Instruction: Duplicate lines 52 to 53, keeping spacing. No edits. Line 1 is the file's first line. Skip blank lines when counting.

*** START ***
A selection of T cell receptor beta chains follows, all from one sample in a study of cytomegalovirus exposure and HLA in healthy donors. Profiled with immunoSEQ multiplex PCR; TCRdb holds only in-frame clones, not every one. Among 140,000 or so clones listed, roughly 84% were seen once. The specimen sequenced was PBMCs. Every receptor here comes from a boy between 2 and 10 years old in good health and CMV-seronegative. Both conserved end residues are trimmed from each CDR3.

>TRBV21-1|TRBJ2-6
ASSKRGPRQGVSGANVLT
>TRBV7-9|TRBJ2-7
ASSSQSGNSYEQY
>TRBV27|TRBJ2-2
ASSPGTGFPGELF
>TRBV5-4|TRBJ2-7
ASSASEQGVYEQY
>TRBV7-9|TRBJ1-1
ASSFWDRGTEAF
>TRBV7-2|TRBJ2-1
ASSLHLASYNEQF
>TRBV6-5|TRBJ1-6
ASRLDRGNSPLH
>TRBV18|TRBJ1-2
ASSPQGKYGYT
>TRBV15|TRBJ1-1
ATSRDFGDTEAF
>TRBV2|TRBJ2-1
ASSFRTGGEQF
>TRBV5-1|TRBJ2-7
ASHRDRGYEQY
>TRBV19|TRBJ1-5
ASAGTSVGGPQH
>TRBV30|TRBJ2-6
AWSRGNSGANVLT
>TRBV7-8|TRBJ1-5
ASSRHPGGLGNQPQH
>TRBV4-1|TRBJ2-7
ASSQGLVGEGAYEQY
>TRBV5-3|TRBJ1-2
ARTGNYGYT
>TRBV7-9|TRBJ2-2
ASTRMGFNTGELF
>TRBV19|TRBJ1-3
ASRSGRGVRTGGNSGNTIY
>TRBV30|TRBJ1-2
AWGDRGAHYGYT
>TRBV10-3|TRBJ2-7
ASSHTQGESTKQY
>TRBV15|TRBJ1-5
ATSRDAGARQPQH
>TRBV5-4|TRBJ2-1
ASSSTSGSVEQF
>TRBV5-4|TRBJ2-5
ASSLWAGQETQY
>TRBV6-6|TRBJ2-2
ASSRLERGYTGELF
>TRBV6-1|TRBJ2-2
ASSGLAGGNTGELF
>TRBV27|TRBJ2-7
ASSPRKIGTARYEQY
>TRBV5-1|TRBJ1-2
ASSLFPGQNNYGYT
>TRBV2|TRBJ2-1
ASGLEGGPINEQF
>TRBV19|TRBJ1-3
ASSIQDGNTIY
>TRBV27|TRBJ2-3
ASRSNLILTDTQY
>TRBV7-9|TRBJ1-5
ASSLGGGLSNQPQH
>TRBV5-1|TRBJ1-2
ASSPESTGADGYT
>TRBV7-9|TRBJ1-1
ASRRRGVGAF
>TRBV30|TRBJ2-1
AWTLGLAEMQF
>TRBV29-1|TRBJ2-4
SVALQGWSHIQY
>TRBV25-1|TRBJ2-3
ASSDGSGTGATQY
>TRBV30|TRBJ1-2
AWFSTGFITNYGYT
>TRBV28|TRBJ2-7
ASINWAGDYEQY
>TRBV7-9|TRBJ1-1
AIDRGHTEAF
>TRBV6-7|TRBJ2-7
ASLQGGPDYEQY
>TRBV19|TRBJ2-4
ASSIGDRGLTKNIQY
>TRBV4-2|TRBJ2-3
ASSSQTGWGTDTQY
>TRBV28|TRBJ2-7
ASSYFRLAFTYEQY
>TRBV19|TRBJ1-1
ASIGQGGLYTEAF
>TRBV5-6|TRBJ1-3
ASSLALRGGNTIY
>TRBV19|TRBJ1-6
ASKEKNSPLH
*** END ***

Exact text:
>TRBV27|TRBJ2-7
ASSPRKIGTARYEQY